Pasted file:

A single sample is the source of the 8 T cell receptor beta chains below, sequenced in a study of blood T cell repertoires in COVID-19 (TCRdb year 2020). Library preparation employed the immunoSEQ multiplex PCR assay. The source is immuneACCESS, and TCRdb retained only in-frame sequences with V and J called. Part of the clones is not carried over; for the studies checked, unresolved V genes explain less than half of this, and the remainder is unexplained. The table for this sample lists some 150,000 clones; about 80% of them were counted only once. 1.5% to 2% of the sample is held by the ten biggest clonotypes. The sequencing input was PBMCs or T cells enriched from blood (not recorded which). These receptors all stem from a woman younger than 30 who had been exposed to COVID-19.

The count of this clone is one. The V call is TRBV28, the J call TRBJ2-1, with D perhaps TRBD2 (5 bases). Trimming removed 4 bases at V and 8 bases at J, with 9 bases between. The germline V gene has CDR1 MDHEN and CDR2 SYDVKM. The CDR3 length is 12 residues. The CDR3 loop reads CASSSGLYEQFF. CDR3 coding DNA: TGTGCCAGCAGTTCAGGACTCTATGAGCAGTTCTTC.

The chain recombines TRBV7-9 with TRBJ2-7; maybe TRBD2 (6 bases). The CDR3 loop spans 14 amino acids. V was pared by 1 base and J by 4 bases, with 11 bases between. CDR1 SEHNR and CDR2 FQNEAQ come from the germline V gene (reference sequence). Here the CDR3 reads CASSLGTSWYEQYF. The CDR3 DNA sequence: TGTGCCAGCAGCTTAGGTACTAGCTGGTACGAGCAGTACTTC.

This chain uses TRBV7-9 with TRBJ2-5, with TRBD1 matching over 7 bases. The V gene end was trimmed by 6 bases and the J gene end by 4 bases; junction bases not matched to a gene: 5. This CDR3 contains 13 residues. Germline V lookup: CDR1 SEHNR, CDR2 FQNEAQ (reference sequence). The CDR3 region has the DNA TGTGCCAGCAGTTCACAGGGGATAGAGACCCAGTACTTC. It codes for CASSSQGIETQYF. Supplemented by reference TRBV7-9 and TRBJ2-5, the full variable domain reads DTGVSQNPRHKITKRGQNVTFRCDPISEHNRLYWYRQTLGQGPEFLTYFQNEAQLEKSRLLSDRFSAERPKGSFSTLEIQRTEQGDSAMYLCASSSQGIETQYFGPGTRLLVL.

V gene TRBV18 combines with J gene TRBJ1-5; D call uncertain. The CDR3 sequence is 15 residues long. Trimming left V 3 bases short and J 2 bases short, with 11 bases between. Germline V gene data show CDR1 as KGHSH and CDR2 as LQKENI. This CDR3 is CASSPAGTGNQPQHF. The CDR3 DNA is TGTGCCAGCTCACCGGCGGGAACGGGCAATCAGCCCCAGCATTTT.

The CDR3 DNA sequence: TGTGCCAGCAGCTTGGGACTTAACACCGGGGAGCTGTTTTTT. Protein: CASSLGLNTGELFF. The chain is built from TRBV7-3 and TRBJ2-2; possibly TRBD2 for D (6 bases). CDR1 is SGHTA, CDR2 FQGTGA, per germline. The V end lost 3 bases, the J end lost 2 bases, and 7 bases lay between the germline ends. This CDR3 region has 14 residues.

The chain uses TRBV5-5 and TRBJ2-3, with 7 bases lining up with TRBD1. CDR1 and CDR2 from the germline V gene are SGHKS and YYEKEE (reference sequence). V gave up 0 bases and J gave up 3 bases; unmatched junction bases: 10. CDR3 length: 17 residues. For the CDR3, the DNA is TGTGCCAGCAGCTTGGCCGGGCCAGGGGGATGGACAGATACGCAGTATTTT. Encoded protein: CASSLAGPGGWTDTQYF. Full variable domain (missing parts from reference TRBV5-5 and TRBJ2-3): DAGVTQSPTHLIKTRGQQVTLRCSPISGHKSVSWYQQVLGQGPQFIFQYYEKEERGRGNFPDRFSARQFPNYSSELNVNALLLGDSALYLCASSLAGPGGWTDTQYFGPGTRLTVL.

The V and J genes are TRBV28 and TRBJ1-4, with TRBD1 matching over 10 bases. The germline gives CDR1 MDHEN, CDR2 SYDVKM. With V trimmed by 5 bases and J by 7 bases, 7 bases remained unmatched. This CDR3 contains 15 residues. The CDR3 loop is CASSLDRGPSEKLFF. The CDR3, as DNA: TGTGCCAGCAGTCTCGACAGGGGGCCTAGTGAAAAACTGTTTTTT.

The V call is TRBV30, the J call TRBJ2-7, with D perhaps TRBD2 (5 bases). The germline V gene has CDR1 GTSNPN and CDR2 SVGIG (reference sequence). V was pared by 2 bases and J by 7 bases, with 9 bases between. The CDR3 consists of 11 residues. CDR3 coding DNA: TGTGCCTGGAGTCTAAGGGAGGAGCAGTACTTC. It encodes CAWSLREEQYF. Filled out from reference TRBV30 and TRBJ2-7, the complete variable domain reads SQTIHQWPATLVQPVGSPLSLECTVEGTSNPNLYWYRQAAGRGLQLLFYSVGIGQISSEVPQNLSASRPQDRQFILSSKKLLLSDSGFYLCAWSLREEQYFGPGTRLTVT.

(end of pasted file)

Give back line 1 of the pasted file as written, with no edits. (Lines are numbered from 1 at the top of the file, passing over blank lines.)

A single sample is the source of the 8 T cell receptor beta chains below, sequenced in a study of blood T cell repertoires in COVID-19 (TCRdb year 2020). Library preparation employed the immunoSEQ multiplex PCR assay. The source is immuneACCESS, and TCRdb retained only in-frame sequences with V and J called. Part of the clones is not carried over; for the studies checked, unresolved V genes explain less than half of this, and the remainder is unexplained. The table for this sample lists some 150,000 clones; about 80% of them were counted only once. 1.5% to 2% of the sample is held by the ten biggest clonotypes. The sequencing input was PBMCs or T cells enriched from blood (not recorded which). These receptors all stem from a woman younger than 30 who had been exposed to COVID-19.